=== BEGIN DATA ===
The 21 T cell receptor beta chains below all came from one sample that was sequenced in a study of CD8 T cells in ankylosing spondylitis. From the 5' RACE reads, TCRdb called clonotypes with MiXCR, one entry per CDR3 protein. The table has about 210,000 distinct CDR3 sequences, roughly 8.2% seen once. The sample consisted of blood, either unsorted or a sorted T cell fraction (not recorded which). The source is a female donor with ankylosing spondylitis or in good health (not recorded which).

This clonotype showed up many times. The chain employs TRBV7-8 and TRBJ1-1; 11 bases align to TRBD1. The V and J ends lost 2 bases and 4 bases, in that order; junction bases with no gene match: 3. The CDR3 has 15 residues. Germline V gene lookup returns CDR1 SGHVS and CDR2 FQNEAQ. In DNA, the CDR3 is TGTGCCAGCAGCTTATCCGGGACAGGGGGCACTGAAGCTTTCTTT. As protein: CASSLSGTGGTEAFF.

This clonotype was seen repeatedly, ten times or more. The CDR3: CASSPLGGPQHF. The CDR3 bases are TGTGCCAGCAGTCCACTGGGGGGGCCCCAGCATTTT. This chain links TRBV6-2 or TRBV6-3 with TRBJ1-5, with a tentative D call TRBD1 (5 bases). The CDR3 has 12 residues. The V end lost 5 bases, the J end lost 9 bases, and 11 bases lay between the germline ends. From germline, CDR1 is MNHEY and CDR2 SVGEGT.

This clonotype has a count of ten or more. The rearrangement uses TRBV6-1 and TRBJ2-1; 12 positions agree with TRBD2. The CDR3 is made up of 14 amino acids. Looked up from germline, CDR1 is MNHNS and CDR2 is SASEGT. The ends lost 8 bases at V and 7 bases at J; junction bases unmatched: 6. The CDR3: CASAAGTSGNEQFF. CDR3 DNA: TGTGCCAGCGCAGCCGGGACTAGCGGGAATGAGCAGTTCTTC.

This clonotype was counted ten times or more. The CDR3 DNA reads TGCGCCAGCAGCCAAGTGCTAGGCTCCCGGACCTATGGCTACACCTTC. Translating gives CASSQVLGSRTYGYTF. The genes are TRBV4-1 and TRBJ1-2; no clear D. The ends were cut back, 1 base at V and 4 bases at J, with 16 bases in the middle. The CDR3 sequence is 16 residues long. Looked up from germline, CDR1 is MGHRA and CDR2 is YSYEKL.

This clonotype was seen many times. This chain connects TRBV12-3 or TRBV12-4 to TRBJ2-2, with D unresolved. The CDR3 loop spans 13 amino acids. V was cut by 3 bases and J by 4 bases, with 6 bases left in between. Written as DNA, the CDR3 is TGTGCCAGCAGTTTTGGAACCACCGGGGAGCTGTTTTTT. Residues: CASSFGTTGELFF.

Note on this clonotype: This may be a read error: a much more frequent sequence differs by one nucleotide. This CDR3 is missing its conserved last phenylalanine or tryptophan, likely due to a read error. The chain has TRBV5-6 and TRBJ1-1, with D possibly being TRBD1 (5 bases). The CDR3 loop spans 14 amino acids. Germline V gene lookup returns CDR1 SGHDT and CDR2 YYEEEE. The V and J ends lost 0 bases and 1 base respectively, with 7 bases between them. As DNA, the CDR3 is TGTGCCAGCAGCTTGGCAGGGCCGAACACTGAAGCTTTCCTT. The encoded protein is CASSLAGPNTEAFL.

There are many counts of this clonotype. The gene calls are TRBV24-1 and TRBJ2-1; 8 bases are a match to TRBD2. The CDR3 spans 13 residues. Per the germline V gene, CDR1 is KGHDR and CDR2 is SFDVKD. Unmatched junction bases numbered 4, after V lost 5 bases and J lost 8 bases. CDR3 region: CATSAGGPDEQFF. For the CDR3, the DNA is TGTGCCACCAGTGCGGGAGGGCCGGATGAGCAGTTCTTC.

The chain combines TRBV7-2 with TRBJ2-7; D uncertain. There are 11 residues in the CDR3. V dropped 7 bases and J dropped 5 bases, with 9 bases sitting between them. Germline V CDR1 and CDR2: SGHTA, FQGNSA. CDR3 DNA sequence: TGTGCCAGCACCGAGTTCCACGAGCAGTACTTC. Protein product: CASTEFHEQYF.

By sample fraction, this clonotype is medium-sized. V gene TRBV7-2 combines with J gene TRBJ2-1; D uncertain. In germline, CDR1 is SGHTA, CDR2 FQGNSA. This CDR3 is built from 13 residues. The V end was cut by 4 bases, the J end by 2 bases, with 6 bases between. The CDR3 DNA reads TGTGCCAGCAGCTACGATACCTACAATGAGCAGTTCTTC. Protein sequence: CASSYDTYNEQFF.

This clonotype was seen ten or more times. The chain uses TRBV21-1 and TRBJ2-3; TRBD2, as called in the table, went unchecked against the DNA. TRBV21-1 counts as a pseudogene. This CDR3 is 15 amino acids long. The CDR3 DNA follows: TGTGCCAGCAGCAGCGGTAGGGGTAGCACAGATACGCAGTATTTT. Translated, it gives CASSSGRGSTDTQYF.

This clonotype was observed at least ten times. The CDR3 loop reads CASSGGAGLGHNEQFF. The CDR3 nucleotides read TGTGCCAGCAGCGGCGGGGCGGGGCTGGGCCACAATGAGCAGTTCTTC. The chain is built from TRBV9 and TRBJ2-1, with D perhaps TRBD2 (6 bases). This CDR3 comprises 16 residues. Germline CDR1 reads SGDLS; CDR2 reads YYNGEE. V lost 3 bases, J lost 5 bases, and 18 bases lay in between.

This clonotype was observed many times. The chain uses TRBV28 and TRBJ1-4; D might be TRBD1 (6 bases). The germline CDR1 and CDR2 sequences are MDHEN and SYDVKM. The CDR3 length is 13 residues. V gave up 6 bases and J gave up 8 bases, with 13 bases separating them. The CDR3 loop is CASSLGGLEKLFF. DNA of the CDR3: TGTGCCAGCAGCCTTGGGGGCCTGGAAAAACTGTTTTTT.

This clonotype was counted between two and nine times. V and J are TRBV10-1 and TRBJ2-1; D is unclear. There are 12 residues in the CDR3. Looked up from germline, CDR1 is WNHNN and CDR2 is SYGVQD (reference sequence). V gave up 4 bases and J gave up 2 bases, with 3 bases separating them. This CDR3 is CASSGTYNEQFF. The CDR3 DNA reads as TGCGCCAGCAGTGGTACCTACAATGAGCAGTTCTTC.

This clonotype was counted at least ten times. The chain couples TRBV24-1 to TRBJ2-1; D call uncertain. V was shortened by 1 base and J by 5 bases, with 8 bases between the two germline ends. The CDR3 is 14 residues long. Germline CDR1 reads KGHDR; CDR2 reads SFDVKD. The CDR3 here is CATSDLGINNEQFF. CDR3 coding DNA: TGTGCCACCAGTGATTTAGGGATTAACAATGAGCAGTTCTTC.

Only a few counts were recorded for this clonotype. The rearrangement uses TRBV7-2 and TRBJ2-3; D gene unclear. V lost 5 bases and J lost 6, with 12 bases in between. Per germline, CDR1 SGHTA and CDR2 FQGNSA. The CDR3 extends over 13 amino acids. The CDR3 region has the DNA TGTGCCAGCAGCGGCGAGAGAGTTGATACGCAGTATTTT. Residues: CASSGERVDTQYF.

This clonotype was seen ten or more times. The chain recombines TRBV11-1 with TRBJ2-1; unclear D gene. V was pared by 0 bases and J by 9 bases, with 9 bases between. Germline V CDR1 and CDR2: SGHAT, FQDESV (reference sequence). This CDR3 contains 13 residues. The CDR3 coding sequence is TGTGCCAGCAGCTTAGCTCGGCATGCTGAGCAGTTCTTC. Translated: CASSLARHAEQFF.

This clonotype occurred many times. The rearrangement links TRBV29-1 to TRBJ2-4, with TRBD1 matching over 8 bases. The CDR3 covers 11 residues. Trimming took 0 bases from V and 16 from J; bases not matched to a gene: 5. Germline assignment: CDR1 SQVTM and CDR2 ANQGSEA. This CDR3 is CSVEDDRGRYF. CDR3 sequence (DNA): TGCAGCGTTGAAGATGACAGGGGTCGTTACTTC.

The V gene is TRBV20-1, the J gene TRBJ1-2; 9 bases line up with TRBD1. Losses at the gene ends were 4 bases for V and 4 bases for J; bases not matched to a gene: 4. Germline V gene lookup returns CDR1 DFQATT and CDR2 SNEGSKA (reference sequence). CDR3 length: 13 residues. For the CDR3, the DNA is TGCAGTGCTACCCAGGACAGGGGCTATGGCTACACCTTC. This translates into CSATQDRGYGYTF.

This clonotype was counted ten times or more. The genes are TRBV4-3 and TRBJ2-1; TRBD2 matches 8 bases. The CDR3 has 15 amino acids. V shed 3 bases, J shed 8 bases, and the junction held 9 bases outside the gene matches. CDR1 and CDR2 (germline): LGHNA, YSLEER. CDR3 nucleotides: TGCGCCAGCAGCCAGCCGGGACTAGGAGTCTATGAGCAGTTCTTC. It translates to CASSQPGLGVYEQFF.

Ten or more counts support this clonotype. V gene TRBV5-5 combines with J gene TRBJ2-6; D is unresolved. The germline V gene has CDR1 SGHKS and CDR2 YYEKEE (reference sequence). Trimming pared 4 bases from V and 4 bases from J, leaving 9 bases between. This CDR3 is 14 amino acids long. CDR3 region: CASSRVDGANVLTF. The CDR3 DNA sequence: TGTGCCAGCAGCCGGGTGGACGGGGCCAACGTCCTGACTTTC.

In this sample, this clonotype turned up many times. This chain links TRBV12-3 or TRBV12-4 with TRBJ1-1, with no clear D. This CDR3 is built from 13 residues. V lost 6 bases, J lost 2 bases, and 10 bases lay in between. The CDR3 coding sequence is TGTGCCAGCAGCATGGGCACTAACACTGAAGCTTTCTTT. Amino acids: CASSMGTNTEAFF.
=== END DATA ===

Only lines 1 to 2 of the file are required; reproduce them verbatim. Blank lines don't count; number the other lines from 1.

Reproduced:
The 21 T cell receptor beta chains below all came from one sample that was sequenced in a study of CD8 T cells in ankylosing spondylitis. From the 5' RACE reads, TCRdb called clonotypes with MiXCR, one entry per CDR3 protein. The table has about 210,000 distinct CDR3 sequences, roughly 8.2% seen once. The sample consisted of blood, either unsorted or a sorted T cell fraction (not recorded which). The source is a female donor with ankylosing spondylitis or in good health (not recorded which).

This clonotype showed up many times. The chain employs TRBV7-8 and TRBJ1-1; 11 bases align to TRBD1. The V and J ends lost 2 bases and 4 bases, in that order; junction bases with no gene match: 3. The CDR3 has 15 residues. Germline V gene lookup returns CDR1 SGHVS and CDR2 FQNEAQ. In DNA, the CDR3 is TGTGCCAGCAGCTTATCCGGGACAGGGGGCACTGAAGCTTTCTTT. As protein: CASSLSGTGGTEAFF.